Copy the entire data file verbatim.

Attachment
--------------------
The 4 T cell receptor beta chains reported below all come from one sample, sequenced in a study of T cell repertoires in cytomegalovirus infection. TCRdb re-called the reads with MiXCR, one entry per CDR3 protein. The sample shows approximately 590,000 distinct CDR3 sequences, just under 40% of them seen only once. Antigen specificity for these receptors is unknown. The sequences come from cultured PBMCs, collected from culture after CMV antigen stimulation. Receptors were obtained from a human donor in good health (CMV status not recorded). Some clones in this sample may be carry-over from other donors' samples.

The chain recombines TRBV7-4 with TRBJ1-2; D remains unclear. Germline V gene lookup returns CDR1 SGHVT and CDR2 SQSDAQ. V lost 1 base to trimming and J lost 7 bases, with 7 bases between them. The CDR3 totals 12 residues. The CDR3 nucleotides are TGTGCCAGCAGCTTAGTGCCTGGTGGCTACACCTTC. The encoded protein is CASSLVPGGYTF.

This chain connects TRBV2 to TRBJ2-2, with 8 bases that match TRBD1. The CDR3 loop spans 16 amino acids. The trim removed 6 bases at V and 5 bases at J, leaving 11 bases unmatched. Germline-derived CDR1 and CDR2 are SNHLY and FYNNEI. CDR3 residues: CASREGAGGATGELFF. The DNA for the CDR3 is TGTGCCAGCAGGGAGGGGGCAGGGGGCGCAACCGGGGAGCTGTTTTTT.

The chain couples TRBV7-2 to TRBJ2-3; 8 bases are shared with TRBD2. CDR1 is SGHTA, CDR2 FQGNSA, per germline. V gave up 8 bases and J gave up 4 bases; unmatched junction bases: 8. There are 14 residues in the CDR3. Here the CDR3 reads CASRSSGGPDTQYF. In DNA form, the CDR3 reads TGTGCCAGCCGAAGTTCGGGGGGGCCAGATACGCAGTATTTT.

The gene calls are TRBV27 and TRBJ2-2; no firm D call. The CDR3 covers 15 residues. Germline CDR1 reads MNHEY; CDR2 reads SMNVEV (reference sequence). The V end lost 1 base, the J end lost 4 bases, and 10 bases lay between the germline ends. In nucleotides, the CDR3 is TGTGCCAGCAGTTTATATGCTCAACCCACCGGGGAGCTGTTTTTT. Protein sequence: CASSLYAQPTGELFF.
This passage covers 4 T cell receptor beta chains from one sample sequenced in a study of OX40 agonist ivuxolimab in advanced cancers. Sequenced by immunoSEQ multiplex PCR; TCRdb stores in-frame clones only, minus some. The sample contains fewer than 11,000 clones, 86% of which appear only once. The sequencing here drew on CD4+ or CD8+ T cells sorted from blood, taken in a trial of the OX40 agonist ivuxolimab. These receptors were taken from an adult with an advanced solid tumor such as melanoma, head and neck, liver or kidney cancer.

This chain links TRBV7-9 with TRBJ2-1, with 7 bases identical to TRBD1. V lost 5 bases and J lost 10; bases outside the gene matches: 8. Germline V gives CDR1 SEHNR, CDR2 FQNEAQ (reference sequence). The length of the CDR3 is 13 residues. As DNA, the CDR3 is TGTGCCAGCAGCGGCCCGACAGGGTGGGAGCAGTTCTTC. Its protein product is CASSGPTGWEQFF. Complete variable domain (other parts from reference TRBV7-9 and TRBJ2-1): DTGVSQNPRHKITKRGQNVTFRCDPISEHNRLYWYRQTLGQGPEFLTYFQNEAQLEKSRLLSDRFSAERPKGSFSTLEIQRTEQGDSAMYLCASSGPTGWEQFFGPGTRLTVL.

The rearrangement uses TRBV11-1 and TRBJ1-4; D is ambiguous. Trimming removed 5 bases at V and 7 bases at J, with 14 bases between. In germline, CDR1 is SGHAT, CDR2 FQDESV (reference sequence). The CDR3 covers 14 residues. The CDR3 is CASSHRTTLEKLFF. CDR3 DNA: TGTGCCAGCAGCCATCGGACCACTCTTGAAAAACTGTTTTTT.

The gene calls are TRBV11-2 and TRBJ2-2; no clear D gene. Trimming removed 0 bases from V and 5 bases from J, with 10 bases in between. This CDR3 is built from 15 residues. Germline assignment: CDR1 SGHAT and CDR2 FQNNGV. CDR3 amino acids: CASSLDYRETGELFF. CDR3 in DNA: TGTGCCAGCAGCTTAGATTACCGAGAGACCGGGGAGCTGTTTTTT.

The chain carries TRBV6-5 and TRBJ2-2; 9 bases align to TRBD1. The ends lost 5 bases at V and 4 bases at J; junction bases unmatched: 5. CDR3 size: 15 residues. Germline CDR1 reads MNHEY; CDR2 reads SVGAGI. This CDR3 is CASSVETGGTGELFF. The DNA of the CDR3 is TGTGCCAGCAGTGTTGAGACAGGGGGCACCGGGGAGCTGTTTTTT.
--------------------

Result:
The 4 T cell receptor beta chains reported below all come from one sample, sequenced in a study of T cell repertoires in cytomegalovirus infection. TCRdb re-called the reads with MiXCR, one entry per CDR3 protein. The sample shows approximately 590,000 distinct CDR3 sequences, just under 40% of them seen only once. Antigen specificity for these receptors is unknown. The sequences come from cultured PBMCs, collected from culture after CMV antigen stimulation. Receptors were obtained from a human donor in good health (CMV status not recorded). Some clones in this sample may be carry-over from other donors' samples.

The chain recombines TRBV7-4 with TRBJ1-2; D remains unclear. Germline V gene lookup returns CDR1 SGHVT and CDR2 SQSDAQ. V lost 1 base to trimming and J lost 7 bases, with 7 bases between them. The CDR3 totals 12 residues. The CDR3 nucleotides are TGTGCCAGCAGCTTAGTGCCTGGTGGCTACACCTTC. The encoded protein is CASSLVPGGYTF.

This chain connects TRBV2 to TRBJ2-2, with 8 bases that match TRBD1. The CDR3 loop spans 16 amino acids. The trim removed 6 bases at V and 5 bases at J, leaving 11 bases unmatched. Germline-derived CDR1 and CDR2 are SNHLY and FYNNEI. CDR3 residues: CASREGAGGATGELFF. The DNA for the CDR3 is TGTGCCAGCAGGGAGGGGGCAGGGGGCGCAACCGGGGAGCTGTTTTTT.

The chain couples TRBV7-2 to TRBJ2-3; 8 bases are shared with TRBD2. CDR1 is SGHTA, CDR2 FQGNSA, per germline. V gave up 8 bases and J gave up 4 bases; unmatched junction bases: 8. There are 14 residues in the CDR3. Here the CDR3 reads CASRSSGGPDTQYF. In DNA form, the CDR3 reads TGTGCCAGCCGAAGTTCGGGGGGGCCAGATACGCAGTATTTT.

The gene calls are TRBV27 and TRBJ2-2; no firm D call. The CDR3 covers 15 residues. Germline CDR1 reads MNHEY; CDR2 reads SMNVEV (reference sequence). The V end lost 1 base, the J end lost 4 bases, and 10 bases lay between the germline ends. In nucleotides, the CDR3 is TGTGCCAGCAGTTTATATGCTCAACCCACCGGGGAGCTGTTTTTT. Protein sequence: CASSLYAQPTGELFF.
This passage covers 4 T cell receptor beta chains from one sample sequenced in a study of OX40 agonist ivuxolimab in advanced cancers. Sequenced by immunoSEQ multiplex PCR; TCRdb stores in-frame clones only, minus some. The sample contains fewer than 11,000 clones, 86% of which appear only once. The sequencing here drew on CD4+ or CD8+ T cells sorted from blood, taken in a trial of the OX40 agonist ivuxolimab. These receptors were taken from an adult with an advanced solid tumor such as melanoma, head and neck, liver or kidney cancer.

This chain links TRBV7-9 with TRBJ2-1, with 7 bases identical to TRBD1. V lost 5 bases and J lost 10; bases outside the gene matches: 8. Germline V gives CDR1 SEHNR, CDR2 FQNEAQ (reference sequence). The length of the CDR3 is 13 residues. As DNA, the CDR3 is TGTGCCAGCAGCGGCCCGACAGGGTGGGAGCAGTTCTTC. Its protein product is CASSGPTGWEQFF. Complete variable domain (other parts from reference TRBV7-9 and TRBJ2-1): DTGVSQNPRHKITKRGQNVTFRCDPISEHNRLYWYRQTLGQGPEFLTYFQNEAQLEKSRLLSDRFSAERPKGSFSTLEIQRTEQGDSAMYLCASSGPTGWEQFFGPGTRLTVL.

The rearrangement uses TRBV11-1 and TRBJ1-4; D is ambiguous. Trimming removed 5 bases at V and 7 bases at J, with 14 bases between. In germline, CDR1 is SGHAT, CDR2 FQDESV (reference sequence). The CDR3 covers 14 residues. The CDR3 is CASSHRTTLEKLFF. CDR3 DNA: TGTGCCAGCAGCCATCGGACCACTCTTGAAAAACTGTTTTTT.

The gene calls are TRBV11-2 and TRBJ2-2; no clear D gene. Trimming removed 0 bases from V and 5 bases from J, with 10 bases in between. This CDR3 is built from 15 residues. Germline assignment: CDR1 SGHAT and CDR2 FQNNGV. CDR3 amino acids: CASSLDYRETGELFF. CDR3 in DNA: TGTGCCAGCAGCTTAGATTACCGAGAGACCGGGGAGCTGTTTTTT.

The chain carries TRBV6-5 and TRBJ2-2; 9 bases align to TRBD1. The ends lost 5 bases at V and 4 bases at J; junction bases unmatched: 5. CDR3 size: 15 residues. Germline CDR1 reads MNHEY; CDR2 reads SVGAGI. This CDR3 is CASSVETGGTGELFF. The DNA of the CDR3 is TGTGCCAGCAGTGTTGAGACAGGGGGCACCGGGGAGCTGTTTTTT.